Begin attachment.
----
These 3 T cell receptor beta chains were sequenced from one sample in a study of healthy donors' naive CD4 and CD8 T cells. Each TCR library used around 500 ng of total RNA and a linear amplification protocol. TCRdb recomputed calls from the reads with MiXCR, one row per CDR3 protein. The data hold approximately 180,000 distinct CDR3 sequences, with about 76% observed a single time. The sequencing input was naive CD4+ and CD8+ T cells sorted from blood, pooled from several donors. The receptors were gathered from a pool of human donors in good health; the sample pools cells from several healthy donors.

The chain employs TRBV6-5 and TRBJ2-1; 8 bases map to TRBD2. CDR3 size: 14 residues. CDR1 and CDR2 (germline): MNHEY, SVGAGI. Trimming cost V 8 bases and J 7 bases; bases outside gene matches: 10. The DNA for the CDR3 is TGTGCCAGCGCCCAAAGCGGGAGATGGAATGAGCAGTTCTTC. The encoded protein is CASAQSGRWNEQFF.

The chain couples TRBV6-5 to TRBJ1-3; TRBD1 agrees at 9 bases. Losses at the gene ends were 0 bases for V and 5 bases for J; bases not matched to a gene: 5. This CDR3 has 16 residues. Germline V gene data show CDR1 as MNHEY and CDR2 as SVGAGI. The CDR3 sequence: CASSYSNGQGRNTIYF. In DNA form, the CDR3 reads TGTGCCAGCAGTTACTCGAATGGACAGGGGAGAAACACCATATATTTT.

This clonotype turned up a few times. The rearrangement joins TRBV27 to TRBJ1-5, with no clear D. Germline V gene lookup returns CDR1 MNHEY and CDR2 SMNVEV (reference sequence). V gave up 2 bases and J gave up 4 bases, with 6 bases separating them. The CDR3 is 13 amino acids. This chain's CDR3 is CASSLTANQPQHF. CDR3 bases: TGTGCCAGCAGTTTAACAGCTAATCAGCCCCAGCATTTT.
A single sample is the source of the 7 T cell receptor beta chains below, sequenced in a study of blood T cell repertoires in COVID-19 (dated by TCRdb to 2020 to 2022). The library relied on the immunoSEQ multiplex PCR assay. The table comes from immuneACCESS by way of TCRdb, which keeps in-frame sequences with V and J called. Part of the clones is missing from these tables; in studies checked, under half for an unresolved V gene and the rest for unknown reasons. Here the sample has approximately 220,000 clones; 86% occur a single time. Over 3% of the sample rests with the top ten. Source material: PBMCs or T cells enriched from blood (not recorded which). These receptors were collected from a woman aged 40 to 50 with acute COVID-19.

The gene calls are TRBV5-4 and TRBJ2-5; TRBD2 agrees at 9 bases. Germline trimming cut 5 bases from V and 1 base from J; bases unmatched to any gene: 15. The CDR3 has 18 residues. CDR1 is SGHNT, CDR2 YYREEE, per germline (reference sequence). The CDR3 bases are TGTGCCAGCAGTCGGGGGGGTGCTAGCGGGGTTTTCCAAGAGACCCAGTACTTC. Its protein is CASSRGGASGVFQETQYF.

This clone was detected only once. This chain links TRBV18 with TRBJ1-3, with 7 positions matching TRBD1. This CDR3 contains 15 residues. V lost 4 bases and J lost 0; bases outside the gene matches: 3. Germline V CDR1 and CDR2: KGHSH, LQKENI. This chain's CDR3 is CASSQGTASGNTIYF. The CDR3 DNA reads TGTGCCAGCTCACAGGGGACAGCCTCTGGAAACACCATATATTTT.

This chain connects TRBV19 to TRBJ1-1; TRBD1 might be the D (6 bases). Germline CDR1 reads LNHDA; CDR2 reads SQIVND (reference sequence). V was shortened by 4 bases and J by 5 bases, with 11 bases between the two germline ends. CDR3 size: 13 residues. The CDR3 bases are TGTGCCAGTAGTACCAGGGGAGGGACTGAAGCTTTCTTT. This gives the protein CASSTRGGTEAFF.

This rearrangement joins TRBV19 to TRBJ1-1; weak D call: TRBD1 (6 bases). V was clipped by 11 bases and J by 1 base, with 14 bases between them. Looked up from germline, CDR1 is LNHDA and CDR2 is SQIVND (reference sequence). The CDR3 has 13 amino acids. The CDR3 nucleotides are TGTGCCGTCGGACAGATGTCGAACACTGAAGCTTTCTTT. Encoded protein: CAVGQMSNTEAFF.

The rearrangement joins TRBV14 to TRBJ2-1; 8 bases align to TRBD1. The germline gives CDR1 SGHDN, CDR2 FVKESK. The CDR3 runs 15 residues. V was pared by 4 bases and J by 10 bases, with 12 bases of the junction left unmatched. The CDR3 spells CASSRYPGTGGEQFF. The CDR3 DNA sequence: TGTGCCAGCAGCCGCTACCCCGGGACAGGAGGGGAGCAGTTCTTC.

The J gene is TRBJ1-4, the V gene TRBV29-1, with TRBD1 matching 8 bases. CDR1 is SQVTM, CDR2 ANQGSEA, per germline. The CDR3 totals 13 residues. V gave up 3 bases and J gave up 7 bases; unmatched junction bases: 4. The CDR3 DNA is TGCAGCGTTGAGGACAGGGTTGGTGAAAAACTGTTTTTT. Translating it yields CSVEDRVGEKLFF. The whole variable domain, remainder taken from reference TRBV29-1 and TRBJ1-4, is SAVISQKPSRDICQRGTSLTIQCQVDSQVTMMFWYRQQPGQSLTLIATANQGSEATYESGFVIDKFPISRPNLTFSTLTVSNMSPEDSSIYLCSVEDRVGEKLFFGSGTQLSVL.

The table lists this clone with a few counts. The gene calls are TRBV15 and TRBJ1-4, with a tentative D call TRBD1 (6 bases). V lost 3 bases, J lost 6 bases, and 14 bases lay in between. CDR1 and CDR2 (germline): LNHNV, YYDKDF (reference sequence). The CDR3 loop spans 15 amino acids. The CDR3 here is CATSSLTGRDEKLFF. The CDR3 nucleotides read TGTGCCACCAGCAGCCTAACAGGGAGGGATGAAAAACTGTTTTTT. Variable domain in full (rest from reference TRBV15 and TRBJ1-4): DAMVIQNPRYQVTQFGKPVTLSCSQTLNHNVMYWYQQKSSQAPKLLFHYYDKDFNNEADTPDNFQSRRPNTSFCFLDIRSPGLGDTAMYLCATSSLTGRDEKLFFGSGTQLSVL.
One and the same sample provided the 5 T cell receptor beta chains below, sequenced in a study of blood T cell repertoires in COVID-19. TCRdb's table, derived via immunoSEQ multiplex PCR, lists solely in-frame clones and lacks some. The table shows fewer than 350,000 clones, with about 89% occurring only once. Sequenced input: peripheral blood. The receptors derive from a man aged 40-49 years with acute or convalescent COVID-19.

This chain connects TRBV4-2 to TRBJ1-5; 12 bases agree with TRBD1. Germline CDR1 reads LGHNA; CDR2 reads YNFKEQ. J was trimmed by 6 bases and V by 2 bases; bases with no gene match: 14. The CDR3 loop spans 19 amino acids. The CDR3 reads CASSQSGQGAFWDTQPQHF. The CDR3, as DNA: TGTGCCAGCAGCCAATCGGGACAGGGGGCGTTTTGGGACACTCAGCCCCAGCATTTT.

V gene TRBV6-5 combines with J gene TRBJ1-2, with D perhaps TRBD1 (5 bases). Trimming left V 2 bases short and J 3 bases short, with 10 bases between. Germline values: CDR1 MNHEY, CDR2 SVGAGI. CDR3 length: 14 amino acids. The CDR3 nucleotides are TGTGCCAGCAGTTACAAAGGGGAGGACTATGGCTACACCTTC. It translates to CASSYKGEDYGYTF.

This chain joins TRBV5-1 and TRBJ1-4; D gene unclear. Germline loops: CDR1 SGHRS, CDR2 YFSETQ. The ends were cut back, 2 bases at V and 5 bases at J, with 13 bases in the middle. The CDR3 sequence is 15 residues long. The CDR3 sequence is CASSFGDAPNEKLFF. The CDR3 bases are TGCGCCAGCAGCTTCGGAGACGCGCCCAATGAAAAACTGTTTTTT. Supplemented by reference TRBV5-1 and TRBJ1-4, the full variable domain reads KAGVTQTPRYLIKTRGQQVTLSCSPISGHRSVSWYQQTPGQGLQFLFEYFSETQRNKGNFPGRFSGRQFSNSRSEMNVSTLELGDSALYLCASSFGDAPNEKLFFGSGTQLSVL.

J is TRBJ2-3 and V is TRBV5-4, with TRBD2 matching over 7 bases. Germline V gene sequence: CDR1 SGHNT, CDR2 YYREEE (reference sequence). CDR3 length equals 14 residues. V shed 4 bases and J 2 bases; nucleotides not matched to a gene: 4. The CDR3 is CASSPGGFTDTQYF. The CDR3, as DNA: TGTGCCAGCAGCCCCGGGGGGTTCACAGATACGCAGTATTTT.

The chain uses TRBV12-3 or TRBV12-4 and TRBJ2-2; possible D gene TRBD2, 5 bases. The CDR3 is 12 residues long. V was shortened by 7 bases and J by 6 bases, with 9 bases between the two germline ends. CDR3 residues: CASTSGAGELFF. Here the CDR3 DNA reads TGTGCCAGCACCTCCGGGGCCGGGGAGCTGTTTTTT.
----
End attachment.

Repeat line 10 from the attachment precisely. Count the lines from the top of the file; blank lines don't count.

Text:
The rearrangement joins TRBV14 to TRBJ2-1; 8 bases align to TRBD1. The germline gives CDR1 SGHDN, CDR2 FVKESK. The CDR3 runs 15 residues. V was pared by 4 bases and J by 10 bases, with 12 bases of the junction left unmatched. The CDR3 spells CASSRYPGTGGEQFF. The CDR3 DNA sequence: TGTGCCAGCAGCCGCTACCCCGGGACAGGAGGGGAGCAGTTCTTC.